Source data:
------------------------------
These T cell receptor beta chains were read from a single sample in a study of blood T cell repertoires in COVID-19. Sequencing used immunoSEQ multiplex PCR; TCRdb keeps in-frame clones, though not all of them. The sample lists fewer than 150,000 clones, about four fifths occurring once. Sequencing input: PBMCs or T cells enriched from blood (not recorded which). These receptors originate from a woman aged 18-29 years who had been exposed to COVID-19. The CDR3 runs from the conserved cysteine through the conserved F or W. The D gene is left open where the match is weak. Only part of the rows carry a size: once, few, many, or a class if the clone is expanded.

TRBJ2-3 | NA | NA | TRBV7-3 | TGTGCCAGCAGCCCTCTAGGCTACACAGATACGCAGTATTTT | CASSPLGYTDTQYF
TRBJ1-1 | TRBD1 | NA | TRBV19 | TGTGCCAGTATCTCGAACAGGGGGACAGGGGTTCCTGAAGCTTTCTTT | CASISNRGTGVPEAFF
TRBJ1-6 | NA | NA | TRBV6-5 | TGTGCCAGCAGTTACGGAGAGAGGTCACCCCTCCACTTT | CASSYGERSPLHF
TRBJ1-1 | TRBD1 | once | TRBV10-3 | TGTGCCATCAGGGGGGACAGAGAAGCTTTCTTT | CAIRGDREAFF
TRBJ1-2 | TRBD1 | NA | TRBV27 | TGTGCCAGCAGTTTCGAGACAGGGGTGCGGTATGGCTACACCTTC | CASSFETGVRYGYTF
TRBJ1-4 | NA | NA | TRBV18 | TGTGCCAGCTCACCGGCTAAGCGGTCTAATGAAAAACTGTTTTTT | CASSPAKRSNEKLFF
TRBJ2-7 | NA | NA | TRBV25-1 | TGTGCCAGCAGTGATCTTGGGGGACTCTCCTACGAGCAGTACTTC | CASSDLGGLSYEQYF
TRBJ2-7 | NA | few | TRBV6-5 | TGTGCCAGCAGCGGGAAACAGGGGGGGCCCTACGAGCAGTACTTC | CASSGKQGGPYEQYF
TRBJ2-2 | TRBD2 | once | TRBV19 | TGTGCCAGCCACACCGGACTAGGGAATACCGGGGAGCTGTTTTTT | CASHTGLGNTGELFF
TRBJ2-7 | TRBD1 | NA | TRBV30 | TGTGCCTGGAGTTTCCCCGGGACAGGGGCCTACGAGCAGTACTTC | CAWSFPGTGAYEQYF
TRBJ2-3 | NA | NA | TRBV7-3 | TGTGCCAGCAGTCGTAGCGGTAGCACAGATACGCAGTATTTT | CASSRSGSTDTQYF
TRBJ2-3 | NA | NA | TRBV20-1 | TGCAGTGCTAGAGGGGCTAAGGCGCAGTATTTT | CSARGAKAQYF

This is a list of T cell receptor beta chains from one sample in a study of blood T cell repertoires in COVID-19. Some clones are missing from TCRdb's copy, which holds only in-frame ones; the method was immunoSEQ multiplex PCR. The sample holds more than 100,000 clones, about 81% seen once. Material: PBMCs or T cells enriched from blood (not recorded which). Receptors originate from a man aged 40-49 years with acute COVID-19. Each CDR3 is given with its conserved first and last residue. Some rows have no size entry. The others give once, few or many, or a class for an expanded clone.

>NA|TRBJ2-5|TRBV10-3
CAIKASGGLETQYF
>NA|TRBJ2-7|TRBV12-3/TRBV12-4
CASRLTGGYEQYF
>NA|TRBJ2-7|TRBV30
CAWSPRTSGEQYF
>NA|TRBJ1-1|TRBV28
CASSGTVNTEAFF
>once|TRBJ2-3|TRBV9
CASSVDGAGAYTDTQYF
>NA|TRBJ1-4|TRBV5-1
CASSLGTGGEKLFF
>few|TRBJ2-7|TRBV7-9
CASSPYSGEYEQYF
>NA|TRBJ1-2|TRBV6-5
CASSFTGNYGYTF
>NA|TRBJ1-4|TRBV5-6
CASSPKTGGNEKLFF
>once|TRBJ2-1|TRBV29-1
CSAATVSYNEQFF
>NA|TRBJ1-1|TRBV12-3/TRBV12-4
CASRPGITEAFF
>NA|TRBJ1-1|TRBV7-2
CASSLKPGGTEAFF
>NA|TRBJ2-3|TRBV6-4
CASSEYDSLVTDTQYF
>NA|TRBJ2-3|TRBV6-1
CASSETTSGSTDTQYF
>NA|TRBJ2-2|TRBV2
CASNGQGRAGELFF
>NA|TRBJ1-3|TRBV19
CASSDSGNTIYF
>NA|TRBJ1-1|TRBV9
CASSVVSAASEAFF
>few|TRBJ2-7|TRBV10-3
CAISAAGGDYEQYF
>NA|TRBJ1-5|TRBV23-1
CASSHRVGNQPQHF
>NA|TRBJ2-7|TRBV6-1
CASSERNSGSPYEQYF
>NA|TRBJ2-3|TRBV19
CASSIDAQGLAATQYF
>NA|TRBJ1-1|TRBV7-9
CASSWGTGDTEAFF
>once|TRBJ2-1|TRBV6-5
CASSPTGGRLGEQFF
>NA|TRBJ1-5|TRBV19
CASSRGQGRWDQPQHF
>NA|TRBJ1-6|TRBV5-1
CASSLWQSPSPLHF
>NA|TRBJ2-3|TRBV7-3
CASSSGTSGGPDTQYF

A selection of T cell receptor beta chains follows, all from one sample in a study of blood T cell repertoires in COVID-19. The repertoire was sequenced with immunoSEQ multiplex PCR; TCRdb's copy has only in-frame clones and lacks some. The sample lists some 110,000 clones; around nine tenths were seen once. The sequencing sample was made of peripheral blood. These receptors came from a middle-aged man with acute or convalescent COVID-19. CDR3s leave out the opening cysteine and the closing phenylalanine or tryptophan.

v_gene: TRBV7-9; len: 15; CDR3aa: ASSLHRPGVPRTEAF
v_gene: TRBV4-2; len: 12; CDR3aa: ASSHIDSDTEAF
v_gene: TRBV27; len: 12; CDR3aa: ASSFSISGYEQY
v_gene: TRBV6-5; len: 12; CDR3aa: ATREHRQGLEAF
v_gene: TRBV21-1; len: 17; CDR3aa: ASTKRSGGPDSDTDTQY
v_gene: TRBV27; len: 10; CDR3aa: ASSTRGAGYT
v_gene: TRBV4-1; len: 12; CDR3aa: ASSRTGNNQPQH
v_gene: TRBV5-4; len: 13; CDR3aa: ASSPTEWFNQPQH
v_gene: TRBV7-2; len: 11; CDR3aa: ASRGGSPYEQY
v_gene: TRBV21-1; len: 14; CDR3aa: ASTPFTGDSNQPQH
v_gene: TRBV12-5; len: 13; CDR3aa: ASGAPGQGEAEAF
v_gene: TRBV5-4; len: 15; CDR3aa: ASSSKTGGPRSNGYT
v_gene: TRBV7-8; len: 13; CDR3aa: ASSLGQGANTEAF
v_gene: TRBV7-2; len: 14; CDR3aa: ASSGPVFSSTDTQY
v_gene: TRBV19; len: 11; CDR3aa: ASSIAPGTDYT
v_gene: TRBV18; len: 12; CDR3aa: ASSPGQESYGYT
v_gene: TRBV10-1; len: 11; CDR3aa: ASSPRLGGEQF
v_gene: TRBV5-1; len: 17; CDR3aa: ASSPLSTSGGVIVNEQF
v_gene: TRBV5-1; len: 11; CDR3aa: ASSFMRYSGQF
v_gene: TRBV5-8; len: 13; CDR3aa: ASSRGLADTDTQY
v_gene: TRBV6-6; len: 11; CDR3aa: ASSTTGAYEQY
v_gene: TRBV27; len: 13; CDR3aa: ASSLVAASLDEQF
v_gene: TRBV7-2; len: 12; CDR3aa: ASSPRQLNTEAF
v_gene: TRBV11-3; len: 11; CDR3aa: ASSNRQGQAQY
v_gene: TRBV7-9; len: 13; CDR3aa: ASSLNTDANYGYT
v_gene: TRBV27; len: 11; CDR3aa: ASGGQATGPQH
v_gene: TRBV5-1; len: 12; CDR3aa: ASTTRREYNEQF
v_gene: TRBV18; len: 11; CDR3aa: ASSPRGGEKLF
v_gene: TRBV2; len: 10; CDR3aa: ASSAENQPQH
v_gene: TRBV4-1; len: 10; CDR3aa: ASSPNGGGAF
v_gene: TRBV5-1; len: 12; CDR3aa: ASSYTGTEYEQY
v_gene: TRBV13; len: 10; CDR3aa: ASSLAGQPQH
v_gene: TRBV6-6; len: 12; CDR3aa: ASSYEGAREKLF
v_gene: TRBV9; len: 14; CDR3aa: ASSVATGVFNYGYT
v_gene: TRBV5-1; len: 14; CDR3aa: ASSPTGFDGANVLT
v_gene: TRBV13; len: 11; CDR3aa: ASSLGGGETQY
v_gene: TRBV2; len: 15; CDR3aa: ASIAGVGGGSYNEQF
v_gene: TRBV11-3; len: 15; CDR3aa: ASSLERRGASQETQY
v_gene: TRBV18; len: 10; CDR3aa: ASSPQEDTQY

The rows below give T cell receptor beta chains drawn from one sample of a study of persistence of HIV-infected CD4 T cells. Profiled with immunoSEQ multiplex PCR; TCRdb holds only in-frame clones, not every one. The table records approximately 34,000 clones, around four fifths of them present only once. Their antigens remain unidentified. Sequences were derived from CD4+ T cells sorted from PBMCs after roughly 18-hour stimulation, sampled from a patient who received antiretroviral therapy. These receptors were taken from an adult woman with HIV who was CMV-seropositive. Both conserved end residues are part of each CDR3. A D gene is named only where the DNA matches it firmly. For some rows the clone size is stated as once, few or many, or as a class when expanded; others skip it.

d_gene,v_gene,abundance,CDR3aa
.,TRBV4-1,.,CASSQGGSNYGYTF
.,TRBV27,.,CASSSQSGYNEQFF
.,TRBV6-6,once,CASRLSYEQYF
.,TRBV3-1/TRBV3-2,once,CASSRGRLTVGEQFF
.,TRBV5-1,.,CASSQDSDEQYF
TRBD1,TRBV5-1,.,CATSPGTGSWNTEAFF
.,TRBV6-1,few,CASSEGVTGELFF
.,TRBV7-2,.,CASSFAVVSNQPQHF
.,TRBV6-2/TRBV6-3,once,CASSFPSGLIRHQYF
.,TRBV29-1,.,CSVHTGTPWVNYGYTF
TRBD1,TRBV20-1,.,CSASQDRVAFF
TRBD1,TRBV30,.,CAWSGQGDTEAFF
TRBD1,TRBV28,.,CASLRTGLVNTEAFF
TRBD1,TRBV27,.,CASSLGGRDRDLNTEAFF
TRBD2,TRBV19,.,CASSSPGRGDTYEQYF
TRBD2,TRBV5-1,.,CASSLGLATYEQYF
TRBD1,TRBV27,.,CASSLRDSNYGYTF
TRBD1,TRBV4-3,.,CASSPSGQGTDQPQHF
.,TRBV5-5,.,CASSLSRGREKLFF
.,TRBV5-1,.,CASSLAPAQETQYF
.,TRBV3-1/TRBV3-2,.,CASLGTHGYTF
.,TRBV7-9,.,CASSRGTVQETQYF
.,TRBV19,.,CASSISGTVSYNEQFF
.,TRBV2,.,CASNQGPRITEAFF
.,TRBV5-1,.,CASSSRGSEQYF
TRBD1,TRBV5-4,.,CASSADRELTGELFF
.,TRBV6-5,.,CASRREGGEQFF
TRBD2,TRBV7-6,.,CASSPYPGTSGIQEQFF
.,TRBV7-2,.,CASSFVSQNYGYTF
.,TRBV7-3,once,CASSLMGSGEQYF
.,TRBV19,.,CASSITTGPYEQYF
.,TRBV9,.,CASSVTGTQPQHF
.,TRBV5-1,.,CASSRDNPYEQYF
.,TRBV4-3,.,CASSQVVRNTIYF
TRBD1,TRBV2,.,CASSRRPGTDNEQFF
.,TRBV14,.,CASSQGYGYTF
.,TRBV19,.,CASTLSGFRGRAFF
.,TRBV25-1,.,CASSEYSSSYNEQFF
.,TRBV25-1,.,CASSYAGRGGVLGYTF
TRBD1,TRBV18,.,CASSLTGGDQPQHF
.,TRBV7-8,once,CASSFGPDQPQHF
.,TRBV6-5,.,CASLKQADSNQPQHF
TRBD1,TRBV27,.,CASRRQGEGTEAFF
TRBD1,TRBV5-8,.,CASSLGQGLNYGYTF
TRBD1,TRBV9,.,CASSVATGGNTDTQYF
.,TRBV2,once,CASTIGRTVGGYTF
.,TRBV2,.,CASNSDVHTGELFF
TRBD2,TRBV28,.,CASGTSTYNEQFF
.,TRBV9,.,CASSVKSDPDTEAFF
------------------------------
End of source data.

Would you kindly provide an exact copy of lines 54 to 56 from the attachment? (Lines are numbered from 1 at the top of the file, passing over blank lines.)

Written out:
CASSERNSGSPYEQYF
>NA|TRBJ2-3|TRBV19
CASSIDAQGLAATQYF